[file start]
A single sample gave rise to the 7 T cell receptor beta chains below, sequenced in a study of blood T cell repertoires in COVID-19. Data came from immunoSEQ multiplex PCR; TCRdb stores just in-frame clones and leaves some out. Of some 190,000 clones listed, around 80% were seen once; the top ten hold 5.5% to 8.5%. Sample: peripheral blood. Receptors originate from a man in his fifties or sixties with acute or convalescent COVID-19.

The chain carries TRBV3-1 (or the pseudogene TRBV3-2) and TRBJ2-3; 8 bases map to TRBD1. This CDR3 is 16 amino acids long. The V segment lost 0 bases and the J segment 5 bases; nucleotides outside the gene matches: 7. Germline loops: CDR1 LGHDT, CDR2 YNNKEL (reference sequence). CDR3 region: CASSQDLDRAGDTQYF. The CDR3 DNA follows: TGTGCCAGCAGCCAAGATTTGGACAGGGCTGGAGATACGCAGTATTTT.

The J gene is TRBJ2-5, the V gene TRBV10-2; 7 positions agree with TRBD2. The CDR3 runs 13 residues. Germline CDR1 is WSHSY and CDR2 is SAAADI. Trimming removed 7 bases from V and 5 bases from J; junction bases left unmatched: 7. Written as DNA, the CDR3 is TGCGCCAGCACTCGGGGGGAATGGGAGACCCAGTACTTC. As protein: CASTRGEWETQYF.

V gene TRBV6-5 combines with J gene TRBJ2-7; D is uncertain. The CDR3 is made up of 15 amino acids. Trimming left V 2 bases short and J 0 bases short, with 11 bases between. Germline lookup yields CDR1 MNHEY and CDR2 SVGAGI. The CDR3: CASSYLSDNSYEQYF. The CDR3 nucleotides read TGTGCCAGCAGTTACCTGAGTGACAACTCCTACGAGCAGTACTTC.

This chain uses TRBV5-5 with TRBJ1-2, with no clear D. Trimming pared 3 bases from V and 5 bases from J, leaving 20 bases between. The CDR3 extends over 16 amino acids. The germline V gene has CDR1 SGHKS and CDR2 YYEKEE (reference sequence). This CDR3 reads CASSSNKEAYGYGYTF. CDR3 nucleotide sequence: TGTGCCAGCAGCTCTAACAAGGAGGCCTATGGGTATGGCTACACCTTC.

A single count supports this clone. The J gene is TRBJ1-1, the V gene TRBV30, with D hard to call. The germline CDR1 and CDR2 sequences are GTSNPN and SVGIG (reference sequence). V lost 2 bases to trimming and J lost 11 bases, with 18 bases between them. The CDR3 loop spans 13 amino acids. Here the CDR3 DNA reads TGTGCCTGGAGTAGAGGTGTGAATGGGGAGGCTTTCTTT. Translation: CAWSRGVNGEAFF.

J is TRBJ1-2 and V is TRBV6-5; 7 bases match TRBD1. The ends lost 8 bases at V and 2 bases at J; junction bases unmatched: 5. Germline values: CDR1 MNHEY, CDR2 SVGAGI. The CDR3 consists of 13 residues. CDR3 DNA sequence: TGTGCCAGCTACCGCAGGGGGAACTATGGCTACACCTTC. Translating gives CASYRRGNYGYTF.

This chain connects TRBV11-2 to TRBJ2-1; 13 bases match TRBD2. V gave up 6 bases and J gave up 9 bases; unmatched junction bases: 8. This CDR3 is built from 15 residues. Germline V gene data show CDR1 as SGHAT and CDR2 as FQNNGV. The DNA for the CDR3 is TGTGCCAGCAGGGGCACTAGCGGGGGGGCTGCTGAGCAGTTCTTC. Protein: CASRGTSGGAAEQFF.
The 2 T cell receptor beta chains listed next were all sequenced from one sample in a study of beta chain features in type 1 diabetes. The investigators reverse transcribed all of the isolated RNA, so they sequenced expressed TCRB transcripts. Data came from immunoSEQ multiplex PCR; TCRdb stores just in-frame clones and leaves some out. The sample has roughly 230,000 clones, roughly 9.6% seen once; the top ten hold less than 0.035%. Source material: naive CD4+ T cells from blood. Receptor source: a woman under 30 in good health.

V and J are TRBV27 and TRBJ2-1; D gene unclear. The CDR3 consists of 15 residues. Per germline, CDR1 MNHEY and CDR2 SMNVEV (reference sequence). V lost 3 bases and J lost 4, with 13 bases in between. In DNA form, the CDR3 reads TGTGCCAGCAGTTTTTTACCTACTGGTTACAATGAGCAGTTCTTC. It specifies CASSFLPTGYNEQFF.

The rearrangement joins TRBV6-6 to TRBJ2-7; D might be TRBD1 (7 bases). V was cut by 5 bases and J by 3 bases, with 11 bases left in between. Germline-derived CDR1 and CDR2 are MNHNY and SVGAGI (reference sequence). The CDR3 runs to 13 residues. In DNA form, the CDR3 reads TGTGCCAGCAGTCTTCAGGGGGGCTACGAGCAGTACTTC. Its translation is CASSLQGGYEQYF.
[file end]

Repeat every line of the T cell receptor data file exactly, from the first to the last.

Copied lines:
A single sample gave rise to the 7 T cell receptor beta chains below, sequenced in a study of blood T cell repertoires in COVID-19. Data came from immunoSEQ multiplex PCR; TCRdb stores just in-frame clones and leaves some out. Of some 190,000 clones listed, around 80% were seen once; the top ten hold 5.5% to 8.5%. Sample: peripheral blood. Receptors originate from a man in his fifties or sixties with acute or convalescent COVID-19.

The chain carries TRBV3-1 (or the pseudogene TRBV3-2) and TRBJ2-3; 8 bases map to TRBD1. This CDR3 is 16 amino acids long. The V segment lost 0 bases and the J segment 5 bases; nucleotides outside the gene matches: 7. Germline loops: CDR1 LGHDT, CDR2 YNNKEL (reference sequence). CDR3 region: CASSQDLDRAGDTQYF. The CDR3 DNA follows: TGTGCCAGCAGCCAAGATTTGGACAGGGCTGGAGATACGCAGTATTTT.

The J gene is TRBJ2-5, the V gene TRBV10-2; 7 positions agree with TRBD2. The CDR3 runs 13 residues. Germline CDR1 is WSHSY and CDR2 is SAAADI. Trimming removed 7 bases from V and 5 bases from J; junction bases left unmatched: 7. Written as DNA, the CDR3 is TGCGCCAGCACTCGGGGGGAATGGGAGACCCAGTACTTC. As protein: CASTRGEWETQYF.

V gene TRBV6-5 combines with J gene TRBJ2-7; D is uncertain. The CDR3 is made up of 15 amino acids. Trimming left V 2 bases short and J 0 bases short, with 11 bases between. Germline lookup yields CDR1 MNHEY and CDR2 SVGAGI. The CDR3: CASSYLSDNSYEQYF. The CDR3 nucleotides read TGTGCCAGCAGTTACCTGAGTGACAACTCCTACGAGCAGTACTTC.

This chain uses TRBV5-5 with TRBJ1-2, with no clear D. Trimming pared 3 bases from V and 5 bases from J, leaving 20 bases between. The CDR3 extends over 16 amino acids. The germline V gene has CDR1 SGHKS and CDR2 YYEKEE (reference sequence). This CDR3 reads CASSSNKEAYGYGYTF. CDR3 nucleotide sequence: TGTGCCAGCAGCTCTAACAAGGAGGCCTATGGGTATGGCTACACCTTC.

A single count supports this clone. The J gene is TRBJ1-1, the V gene TRBV30, with D hard to call. The germline CDR1 and CDR2 sequences are GTSNPN and SVGIG (reference sequence). V lost 2 bases to trimming and J lost 11 bases, with 18 bases between them. The CDR3 loop spans 13 amino acids. Here the CDR3 DNA reads TGTGCCTGGAGTAGAGGTGTGAATGGGGAGGCTTTCTTT. Translation: CAWSRGVNGEAFF.

J is TRBJ1-2 and V is TRBV6-5; 7 bases match TRBD1. The ends lost 8 bases at V and 2 bases at J; junction bases unmatched: 5. Germline values: CDR1 MNHEY, CDR2 SVGAGI. The CDR3 consists of 13 residues. CDR3 DNA sequence: TGTGCCAGCTACCGCAGGGGGAACTATGGCTACACCTTC. Translating gives CASYRRGNYGYTF.

This chain connects TRBV11-2 to TRBJ2-1; 13 bases match TRBD2. V gave up 6 bases and J gave up 9 bases; unmatched junction bases: 8. This CDR3 is built from 15 residues. Germline V gene data show CDR1 as SGHAT and CDR2 as FQNNGV. The DNA for the CDR3 is TGTGCCAGCAGGGGCACTAGCGGGGGGGCTGCTGAGCAGTTCTTC. Protein: CASRGTSGGAAEQFF.
The 2 T cell receptor beta chains listed next were all sequenced from one sample in a study of beta chain features in type 1 diabetes. The investigators reverse transcribed all of the isolated RNA, so they sequenced expressed TCRB transcripts. Data came from immunoSEQ multiplex PCR; TCRdb stores just in-frame clones and leaves some out. The sample has roughly 230,000 clones, roughly 9.6% seen once; the top ten hold less than 0.035%. Source material: naive CD4+ T cells from blood. Receptor source: a woman under 30 in good health.

V and J are TRBV27 and TRBJ2-1; D gene unclear. The CDR3 consists of 15 residues. Per germline, CDR1 MNHEY and CDR2 SMNVEV (reference sequence). V lost 3 bases and J lost 4, with 13 bases in between. In DNA form, the CDR3 reads TGTGCCAGCAGTTTTTTACCTACTGGTTACAATGAGCAGTTCTTC. It specifies CASSFLPTGYNEQFF.

The rearrangement joins TRBV6-6 to TRBJ2-7; D might be TRBD1 (7 bases). V was cut by 5 bases and J by 3 bases, with 11 bases left in between. Germline-derived CDR1 and CDR2 are MNHNY and SVGAGI (reference sequence). The CDR3 runs to 13 residues. In DNA form, the CDR3 reads TGTGCCAGCAGTCTTCAGGGGGGCTACGAGCAGTACTTC. Its translation is CASSLQGGYEQYF.